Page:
There are some 250 deaths each day due to the fentanyl crisis in America, according to what the organization Families Against Fentanyl has discerned by reviewing the facts from the Centers for Disease Control and Prevention (CDC) about the crisis.
Fentanyl is right now the number-one killer of Americans between the ages of 18 and 45.
Fentanyl and other synthetic opioids — made in China and India and distributed by Mexico’s transnational criminal organizations — are behind this crisis, say medical experts, including Fox News’ own Dr. Marc Siegel.
Bystanders, according to some health experts, can help prevent these type of deaths — but they must be able to recognize the signs and have the correct tools to help.
Dr. Devi Nampiaparampil, a physician who specializes in preventing and treating chronic pain, and who works at Metropolis Pain Medicine in New York City, said during a recent interview on Fox News Channel that one danger of opioid ingestion is that bystanders may not notice a person has overdosed.
That’s because the person may appear as if in a peaceful, relaxed state.
Nampiaparampil explained that a fentanyl overdose slows down the person’s breathing, decreasing the person’s oxygen level.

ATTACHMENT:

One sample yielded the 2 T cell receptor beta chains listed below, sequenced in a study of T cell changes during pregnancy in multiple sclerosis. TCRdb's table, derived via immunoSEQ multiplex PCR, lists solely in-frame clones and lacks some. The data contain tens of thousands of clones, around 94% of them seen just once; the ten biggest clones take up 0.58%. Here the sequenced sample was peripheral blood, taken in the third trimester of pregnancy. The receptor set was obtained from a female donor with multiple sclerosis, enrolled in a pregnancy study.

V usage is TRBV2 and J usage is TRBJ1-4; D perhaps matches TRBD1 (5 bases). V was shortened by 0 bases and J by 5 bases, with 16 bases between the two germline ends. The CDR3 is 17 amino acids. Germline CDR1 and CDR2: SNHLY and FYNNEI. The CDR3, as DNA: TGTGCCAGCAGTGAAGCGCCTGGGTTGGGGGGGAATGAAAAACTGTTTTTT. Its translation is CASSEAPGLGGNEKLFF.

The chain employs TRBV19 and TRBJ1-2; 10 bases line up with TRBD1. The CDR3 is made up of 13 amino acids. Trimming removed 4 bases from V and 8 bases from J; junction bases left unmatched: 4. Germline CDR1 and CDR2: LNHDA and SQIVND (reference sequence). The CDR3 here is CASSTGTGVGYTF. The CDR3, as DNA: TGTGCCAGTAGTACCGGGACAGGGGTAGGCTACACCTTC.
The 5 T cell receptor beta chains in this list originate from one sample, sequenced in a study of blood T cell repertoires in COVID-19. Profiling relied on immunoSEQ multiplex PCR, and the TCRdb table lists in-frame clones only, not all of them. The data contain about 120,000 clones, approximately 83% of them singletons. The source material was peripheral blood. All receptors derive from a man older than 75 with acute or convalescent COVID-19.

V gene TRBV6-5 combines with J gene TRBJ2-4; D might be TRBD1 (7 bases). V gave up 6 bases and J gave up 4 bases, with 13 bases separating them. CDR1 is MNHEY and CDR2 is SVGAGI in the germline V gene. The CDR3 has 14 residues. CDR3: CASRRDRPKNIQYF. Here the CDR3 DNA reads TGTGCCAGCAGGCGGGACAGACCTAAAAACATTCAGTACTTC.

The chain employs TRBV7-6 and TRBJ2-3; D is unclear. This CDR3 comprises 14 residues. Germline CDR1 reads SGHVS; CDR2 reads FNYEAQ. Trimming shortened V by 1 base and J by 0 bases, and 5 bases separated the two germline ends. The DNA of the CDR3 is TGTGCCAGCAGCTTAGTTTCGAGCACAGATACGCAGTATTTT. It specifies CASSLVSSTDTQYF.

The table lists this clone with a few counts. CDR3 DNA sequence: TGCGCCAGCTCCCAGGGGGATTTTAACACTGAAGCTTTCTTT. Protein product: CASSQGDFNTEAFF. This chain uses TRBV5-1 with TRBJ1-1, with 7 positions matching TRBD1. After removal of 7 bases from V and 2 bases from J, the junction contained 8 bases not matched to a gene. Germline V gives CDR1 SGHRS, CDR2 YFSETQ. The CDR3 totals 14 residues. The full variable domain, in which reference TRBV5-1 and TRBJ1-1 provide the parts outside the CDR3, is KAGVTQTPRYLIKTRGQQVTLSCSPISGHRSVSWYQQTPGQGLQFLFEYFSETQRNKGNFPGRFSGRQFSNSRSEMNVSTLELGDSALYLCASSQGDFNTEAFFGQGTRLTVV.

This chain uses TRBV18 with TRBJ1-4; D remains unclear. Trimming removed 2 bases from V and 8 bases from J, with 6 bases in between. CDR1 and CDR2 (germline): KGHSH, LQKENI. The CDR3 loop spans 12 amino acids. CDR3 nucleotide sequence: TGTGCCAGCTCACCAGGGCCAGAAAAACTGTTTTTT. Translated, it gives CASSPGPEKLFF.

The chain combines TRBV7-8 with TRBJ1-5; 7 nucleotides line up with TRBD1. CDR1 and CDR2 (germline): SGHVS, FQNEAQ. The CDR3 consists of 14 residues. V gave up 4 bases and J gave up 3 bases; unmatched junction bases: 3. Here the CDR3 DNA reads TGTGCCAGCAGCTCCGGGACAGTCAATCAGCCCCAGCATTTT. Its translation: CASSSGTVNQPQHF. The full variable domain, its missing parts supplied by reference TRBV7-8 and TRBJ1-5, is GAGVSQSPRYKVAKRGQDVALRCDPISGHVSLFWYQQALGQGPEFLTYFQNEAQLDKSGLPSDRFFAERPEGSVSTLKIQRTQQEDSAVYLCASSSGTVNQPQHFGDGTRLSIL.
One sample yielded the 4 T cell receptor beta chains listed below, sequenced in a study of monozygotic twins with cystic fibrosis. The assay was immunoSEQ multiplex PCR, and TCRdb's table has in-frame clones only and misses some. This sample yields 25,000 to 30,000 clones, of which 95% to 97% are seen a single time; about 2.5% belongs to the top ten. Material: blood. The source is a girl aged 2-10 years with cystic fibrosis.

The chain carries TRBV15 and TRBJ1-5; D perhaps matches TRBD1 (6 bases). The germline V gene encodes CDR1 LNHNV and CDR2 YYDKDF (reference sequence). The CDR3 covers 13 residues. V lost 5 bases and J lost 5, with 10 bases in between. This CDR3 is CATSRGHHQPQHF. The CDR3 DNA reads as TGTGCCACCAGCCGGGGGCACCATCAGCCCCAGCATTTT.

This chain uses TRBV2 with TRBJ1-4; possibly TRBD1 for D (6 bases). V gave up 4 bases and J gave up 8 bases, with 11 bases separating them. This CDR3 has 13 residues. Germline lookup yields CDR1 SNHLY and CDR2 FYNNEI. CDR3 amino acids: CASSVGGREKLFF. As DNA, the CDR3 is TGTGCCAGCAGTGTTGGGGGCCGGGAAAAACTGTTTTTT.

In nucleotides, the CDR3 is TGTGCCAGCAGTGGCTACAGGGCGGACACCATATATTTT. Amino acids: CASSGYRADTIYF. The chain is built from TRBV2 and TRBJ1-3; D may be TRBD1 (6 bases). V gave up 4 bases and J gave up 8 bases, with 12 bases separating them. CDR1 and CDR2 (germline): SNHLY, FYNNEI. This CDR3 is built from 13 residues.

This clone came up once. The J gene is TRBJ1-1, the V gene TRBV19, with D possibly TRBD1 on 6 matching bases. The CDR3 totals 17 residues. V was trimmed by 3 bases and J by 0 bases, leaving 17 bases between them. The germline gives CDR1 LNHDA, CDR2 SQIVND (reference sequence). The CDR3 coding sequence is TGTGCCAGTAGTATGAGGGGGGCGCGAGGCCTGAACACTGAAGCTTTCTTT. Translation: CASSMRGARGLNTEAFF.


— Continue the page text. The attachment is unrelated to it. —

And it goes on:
“Normally when that happens, when you are running out of air — like in a drowning — you will struggle, and you will resist,” she said. “You will try to do something to get more air.”
“What happens is that you get sedated and you’re actually relaxed — and you look usually pretty peaceful, like you are falling asleep.”
Yet with “an opioid overdose, what happens is that you get sedated and you’re actually relaxed — and you look usually pretty peaceful, like you are falling asleep.”
The chronic pain specialist said people who are with the individual do not typically notice the person has overdosed — and therefore, they don’t call 911.
Pat Aussem, associate vice president of consumer clinical content development at the New York City-based Partnership to End Addiction — a leading organization dedicated to addiction prevention, treatment and recovery — told Fox News Digital, “A person may look serene but, in fact, be in trouble, as their respiratory system shuts down if they unknowingly consume fentanyl or have a low tolerance for it.”